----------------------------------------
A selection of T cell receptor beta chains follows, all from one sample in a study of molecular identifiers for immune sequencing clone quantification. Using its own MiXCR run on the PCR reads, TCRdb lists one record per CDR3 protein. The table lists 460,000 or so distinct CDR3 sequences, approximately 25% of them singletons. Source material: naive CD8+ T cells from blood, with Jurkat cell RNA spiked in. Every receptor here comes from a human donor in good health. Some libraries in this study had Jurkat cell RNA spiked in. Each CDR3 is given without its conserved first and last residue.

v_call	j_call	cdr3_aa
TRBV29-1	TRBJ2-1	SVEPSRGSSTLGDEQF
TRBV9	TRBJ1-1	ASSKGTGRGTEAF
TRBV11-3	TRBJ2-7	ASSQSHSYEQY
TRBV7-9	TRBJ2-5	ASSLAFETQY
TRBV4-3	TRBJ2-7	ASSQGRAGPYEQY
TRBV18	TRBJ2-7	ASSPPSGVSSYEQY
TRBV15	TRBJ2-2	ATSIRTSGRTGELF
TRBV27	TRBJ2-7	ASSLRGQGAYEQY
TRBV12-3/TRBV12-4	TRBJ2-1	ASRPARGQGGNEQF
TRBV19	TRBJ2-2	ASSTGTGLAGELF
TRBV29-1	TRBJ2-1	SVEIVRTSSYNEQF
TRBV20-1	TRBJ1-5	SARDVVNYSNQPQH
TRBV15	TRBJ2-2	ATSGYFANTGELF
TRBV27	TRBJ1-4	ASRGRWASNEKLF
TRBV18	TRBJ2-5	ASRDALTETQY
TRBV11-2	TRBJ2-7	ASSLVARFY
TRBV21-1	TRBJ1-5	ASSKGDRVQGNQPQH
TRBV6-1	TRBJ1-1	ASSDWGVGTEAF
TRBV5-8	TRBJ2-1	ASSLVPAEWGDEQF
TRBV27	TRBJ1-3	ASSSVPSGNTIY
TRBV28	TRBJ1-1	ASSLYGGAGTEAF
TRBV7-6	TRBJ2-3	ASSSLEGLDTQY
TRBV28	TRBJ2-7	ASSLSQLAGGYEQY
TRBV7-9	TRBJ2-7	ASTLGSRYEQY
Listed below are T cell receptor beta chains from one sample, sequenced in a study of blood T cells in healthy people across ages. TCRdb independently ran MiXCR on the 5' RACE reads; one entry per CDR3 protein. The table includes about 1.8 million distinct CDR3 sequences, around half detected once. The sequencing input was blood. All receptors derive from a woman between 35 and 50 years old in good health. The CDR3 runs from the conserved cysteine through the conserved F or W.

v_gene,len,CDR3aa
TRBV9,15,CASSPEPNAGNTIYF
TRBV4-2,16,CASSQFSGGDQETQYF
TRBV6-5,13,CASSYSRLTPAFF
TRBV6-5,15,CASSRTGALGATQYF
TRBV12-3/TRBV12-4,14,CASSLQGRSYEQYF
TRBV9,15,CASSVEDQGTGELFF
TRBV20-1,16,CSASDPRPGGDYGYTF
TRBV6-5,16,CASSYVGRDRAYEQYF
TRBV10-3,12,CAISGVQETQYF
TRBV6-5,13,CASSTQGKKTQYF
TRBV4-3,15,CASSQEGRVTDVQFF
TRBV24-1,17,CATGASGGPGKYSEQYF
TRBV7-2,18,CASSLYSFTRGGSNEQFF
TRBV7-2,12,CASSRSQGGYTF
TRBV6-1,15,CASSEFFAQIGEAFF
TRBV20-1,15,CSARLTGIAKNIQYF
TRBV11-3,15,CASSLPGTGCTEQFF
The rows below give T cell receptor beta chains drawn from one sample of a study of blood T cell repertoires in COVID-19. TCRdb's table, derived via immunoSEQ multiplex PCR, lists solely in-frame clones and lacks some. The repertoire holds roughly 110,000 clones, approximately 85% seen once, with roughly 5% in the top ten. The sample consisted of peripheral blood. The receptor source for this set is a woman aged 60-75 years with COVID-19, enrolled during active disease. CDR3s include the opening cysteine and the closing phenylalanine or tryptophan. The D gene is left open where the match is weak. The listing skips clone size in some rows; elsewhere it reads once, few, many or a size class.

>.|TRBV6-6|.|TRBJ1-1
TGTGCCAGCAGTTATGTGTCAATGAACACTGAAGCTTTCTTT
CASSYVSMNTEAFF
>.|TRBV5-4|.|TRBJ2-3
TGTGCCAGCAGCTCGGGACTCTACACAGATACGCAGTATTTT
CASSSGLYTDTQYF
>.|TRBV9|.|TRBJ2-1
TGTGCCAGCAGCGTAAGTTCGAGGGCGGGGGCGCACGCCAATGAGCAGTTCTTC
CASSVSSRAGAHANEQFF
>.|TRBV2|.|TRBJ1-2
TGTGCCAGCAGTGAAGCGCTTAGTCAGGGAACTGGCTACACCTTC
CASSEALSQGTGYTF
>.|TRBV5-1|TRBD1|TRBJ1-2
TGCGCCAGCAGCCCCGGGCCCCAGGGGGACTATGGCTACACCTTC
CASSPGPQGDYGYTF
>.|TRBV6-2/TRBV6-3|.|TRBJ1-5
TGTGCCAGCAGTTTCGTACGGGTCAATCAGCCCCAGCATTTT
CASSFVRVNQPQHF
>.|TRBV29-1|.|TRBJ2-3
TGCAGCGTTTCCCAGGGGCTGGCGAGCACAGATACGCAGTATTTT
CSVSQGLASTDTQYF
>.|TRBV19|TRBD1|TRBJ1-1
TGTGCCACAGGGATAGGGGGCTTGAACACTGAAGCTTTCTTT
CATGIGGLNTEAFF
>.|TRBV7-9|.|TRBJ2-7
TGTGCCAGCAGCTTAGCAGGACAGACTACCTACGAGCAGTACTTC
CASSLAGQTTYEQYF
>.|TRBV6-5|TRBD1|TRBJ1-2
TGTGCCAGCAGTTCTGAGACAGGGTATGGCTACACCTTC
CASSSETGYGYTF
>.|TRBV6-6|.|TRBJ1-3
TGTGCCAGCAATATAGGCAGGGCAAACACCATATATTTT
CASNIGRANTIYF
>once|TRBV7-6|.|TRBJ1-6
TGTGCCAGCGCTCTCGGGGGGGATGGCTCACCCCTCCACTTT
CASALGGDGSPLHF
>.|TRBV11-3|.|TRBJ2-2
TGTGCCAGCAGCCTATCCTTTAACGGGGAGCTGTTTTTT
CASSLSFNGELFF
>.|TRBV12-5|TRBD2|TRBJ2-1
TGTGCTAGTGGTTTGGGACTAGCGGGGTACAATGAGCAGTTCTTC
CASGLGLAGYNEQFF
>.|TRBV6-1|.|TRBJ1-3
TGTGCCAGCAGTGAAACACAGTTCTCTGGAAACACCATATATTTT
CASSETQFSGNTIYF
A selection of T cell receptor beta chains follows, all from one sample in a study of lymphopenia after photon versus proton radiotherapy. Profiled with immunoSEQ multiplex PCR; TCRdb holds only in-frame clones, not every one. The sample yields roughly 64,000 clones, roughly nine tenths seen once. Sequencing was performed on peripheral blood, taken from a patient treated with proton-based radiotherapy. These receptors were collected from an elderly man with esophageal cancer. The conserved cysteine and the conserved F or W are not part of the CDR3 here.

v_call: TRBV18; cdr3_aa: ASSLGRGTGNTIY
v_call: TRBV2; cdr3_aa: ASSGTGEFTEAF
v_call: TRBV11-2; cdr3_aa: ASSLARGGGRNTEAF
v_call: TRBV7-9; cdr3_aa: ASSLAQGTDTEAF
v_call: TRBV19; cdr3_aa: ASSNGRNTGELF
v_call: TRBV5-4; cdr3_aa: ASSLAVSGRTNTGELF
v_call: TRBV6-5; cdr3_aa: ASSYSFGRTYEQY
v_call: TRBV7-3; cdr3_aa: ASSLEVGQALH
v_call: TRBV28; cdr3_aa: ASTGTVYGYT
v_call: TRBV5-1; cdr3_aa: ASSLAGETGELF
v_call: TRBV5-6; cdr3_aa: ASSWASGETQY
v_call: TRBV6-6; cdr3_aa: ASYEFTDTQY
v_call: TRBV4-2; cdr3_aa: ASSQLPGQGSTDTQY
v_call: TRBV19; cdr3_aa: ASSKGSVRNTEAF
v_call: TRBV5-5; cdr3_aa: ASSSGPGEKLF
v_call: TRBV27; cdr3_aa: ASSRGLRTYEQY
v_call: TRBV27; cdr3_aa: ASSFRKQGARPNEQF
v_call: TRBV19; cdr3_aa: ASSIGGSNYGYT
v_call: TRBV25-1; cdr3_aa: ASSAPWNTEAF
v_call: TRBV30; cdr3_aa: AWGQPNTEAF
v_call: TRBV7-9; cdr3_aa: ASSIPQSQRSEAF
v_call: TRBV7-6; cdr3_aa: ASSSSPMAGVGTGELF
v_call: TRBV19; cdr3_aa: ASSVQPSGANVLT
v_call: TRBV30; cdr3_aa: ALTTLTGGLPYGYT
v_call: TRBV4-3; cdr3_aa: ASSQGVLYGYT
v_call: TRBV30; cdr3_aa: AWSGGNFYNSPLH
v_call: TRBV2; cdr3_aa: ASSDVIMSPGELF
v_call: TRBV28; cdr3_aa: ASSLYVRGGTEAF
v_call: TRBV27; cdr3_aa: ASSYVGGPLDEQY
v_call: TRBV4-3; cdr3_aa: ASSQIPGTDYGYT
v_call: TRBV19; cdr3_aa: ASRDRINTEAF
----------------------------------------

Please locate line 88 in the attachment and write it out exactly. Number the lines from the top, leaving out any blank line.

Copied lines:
CASGLGLAGYNEQFF